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23 November 2021

Strategies to teach algorithms and programming to A-Level students

Javier De Las Heras profile image
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Javier De Las Heras

There are various reasons why there are students underperforming or dropping A-Level Computer Science altogether. These normally contribute to low intake or retention:

  • Low level of numeracy and /or literacy
  • Disinterest in their studies in general or the subject
  • Difficulties in interpreting instructions that are abstract
  • Lack of discipline to study or concentrate for longer periods on one task
  • Poor retention of acquired knowledge from GCSE
  • Lack of independence

I will mention a few approaches that may help with the teaching of algorithmic thinking. These strategies can be applied to Key Stage 4 or Key Stage 5 alike, and are effective to support independence, engagement, build up knowledge/skills gradually and promote resilience as well as risk taking.

Problem-based teaching to engage and promote autonomy

It consists of posing and solving problems to allow students to think and learn in the process. It is a teaching method where students are systematically exposed to problems, the resolution of which must be carried out by actively participating. The objective is not only just solving the problem, but also becoming independent problem solvers. This strategy uses constructivism; the learner searches for and selects information, reasons and integrates previous and acquired knowledge, finally giving a solution to the problem posed. Prior to giving students problems to tackle, teachers need to model and scaffold smaller problems (Decomposition/abstraction), from easier to more difficult. The students will then apply such scaffolds to the solution of these smaller tasks, building up schemas in their Long Term Memory (Pattern recognition). See the PRIMM approach to teaching programming to help at this stage ( ). Once students have been exposed to enough practice and have become more experts, then they are ready to face bigger problems as mentioned above and use their previous knowledge to succeed (self-discovery). It could be a good idea to use the peer-programming approach in order to maximise support and independence from the teacher; this frees the teacher to support students that need support and empowers the learner to find a solution on their own. A final piece of advice I would like to give is that it is important to show students how and where to find support when they are stuck (Eg; See the OCR programming challenges booklet for ideas:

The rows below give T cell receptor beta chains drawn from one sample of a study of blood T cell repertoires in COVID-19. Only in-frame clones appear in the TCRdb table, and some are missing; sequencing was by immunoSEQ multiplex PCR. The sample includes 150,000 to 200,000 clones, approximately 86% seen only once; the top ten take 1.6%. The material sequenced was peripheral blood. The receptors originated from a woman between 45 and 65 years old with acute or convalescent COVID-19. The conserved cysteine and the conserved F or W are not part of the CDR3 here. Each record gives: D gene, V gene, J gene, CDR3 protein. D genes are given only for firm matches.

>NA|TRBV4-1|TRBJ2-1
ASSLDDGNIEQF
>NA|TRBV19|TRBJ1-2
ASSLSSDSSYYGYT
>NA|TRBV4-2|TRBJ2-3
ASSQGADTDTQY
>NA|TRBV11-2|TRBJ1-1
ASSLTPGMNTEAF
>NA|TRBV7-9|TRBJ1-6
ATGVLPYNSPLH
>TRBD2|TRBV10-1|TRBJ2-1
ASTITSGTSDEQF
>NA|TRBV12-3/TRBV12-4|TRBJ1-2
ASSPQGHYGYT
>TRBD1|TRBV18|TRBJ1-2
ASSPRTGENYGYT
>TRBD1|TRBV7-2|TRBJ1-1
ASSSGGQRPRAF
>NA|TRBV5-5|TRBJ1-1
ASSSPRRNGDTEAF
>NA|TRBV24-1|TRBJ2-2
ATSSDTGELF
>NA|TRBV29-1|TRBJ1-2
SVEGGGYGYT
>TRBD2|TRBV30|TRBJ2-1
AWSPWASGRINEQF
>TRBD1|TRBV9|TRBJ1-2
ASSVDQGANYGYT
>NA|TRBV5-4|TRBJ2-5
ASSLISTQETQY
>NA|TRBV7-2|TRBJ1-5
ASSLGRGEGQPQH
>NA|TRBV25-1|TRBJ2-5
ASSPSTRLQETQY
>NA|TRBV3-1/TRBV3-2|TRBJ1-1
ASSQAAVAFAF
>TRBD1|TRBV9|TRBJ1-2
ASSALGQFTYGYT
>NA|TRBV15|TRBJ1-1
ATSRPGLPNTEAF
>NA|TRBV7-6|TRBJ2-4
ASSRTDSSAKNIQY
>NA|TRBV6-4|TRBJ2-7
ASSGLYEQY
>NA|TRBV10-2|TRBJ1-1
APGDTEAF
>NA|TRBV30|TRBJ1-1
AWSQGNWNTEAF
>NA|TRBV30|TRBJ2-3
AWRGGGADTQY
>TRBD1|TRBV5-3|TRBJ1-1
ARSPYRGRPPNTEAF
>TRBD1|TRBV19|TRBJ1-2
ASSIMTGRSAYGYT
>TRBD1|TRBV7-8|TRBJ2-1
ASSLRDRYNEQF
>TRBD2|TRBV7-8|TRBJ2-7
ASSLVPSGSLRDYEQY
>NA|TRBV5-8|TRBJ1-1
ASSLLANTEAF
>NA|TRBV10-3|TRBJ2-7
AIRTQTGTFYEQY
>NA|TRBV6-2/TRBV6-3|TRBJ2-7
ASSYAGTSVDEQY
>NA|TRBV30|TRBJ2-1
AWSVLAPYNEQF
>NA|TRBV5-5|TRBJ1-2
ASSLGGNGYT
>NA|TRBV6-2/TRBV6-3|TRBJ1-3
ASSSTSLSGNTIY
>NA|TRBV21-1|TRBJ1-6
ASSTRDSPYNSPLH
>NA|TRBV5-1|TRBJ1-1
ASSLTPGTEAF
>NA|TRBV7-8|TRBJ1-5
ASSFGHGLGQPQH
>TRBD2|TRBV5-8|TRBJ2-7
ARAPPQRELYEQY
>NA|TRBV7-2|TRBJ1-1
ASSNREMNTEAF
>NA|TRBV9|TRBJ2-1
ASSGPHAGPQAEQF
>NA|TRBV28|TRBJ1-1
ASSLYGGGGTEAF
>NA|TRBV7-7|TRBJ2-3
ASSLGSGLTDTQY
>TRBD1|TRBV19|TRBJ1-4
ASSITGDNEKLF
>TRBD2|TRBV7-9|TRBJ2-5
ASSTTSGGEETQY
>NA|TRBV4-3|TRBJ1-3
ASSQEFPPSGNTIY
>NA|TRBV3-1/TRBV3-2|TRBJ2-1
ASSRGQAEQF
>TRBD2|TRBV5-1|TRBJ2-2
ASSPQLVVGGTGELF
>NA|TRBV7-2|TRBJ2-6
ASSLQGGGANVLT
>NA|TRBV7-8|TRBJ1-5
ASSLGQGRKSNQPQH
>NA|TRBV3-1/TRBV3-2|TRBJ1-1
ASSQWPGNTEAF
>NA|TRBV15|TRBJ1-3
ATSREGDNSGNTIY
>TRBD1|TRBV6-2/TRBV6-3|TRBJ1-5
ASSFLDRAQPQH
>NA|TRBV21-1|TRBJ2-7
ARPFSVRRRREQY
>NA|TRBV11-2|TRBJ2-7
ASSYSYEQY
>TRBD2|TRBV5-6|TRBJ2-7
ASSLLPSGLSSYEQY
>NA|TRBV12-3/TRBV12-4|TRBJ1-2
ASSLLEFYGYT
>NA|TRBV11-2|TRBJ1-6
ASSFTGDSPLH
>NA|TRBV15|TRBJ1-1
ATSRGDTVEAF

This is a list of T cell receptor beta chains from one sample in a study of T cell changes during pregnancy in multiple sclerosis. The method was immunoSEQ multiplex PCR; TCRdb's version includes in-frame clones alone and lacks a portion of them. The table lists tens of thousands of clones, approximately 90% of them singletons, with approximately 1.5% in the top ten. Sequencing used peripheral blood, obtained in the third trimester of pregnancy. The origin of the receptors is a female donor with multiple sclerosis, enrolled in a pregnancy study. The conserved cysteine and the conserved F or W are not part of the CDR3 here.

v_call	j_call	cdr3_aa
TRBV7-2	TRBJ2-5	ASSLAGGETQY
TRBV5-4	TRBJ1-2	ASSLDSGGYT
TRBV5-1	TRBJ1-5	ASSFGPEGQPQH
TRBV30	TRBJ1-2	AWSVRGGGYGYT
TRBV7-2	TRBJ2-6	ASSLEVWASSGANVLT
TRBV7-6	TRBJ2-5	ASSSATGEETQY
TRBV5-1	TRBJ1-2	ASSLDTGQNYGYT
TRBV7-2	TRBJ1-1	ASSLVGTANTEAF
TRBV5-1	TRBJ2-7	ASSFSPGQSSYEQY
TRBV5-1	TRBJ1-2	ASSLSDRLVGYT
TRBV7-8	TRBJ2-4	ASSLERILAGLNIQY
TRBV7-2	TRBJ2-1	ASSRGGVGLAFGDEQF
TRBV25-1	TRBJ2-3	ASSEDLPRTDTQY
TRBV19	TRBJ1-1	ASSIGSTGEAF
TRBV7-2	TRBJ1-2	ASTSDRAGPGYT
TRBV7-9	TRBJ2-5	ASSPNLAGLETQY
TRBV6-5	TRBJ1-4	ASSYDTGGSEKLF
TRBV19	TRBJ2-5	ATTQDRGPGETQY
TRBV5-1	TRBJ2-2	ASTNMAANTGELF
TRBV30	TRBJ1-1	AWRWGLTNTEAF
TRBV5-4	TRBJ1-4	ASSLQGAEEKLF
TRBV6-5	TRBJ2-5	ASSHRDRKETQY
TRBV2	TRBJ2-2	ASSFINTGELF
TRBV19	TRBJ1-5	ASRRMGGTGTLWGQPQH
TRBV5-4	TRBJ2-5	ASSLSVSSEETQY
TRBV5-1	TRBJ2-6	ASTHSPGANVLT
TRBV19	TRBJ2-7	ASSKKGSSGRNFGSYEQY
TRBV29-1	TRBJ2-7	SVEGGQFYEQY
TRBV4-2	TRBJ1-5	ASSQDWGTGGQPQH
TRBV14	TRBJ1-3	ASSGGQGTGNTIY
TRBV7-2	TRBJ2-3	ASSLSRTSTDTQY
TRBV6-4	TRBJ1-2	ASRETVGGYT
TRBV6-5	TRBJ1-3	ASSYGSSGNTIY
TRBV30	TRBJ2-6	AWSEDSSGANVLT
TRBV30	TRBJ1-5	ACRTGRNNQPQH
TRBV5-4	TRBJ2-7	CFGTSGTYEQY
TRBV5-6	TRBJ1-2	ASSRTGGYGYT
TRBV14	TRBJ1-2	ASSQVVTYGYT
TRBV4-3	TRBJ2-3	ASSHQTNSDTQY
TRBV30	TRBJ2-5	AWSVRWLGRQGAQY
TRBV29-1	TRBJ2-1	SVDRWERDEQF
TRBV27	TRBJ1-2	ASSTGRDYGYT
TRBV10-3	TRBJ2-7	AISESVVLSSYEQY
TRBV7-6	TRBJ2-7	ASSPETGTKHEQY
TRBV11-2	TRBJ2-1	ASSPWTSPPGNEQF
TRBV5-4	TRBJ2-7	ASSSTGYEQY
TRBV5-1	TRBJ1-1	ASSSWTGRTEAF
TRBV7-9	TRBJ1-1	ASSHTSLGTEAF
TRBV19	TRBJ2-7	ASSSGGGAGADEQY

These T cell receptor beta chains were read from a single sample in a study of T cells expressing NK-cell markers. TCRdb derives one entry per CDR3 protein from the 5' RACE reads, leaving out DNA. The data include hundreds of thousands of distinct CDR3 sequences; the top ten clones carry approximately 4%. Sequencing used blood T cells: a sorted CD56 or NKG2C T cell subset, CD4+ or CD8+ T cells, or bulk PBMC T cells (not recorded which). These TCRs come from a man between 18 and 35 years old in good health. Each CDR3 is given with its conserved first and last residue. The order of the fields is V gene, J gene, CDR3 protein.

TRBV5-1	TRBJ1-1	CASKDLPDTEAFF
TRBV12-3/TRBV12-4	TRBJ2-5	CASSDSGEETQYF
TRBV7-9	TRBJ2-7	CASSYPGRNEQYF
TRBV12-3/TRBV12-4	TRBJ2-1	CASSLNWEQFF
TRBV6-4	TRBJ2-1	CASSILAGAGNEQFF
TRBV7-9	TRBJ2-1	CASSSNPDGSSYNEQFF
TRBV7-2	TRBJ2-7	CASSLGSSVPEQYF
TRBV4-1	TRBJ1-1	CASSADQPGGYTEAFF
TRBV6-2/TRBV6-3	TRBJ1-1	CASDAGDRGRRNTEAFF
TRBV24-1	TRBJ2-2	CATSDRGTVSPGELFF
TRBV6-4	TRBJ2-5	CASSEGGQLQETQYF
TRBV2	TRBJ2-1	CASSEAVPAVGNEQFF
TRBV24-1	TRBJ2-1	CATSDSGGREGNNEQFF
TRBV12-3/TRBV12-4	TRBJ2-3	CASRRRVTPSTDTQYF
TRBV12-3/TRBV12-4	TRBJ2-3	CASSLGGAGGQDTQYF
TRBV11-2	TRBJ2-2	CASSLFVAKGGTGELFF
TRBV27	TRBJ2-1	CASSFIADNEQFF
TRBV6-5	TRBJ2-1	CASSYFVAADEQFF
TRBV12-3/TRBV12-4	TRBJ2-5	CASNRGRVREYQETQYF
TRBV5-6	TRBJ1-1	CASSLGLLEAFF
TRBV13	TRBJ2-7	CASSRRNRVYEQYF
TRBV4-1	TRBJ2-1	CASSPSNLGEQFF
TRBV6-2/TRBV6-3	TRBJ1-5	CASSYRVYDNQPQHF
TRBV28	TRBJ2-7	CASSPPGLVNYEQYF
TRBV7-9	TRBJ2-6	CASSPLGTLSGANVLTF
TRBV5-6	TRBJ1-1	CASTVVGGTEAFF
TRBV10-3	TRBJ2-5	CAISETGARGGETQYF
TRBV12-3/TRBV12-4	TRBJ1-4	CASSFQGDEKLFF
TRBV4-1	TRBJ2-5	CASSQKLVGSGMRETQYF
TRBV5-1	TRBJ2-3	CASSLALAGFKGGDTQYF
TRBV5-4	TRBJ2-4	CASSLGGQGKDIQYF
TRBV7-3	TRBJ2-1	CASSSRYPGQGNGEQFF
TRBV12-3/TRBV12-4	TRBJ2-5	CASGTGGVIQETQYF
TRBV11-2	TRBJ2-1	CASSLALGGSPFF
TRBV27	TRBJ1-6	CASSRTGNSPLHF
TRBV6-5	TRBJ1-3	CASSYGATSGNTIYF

Choosing the best representation for algorithms for learners

Needless to say, it is important that the students develop skills that allow them to solve problems effectively as an algorithm. They start solving simple problems, and then they will become more and more complex. For this reason, I start teaching them how to write and understand flow diagrams for the simpler problems, but then we move to using pseudocode for the more challenging algorithms.

Pseudocode is close to source code but less rigid, which allows them to focus on solving the problem and not on the details of the rigidity of a programming language. My students find that designing their solutions in pseudocode, they can translate it into a high level programming language (HLL) much more easily. I always make the pseudocode guide available to students (See example:

The choice of programming language is important

Although the main aim is for students to think computationally, it is vital that they are able to code the algorithms in a specific programming language and implement it using the IDE available. At my school, we have adopted Python language becauseā€¦

  • It is a HL language that can be used with procedural or Object Oriented Programming (OOP) paradigms.
  • It is easier to use and learn as it is very close to pseudocode notation.
  • There are many IDEs for this language that facilitate the editing, compilation and debugging tasks.

Obviously, we also teach them one or two other programming languages, such as JavaScript, in order to prepare them for the A-Level exam and for future careers in computing, but students find it easy to move from Python to other HLLs using the programming techniques and schemas learned with Python.


Teaching programming and algorithms through problem solving is currently the most widely used method to put into practice the general principles of active learning. It teaches students to solve real problems independently and in an engaging and more meaningful way. This together with using pseudocode to write algorithms and choosing the right programming language for your students would result in more progress, higher engagement and independence, further resilience when encountering barriers as students would have developed more complex schemas in their brain to cope with such abstract problems. Consequently, there will be fewer students dropping the subject.

Would you like to share more strategies that you have tried and tested?

Javier De-Las-Heras
CAS Community Wolverhampton Leader
NCCE Subject Matter Expert


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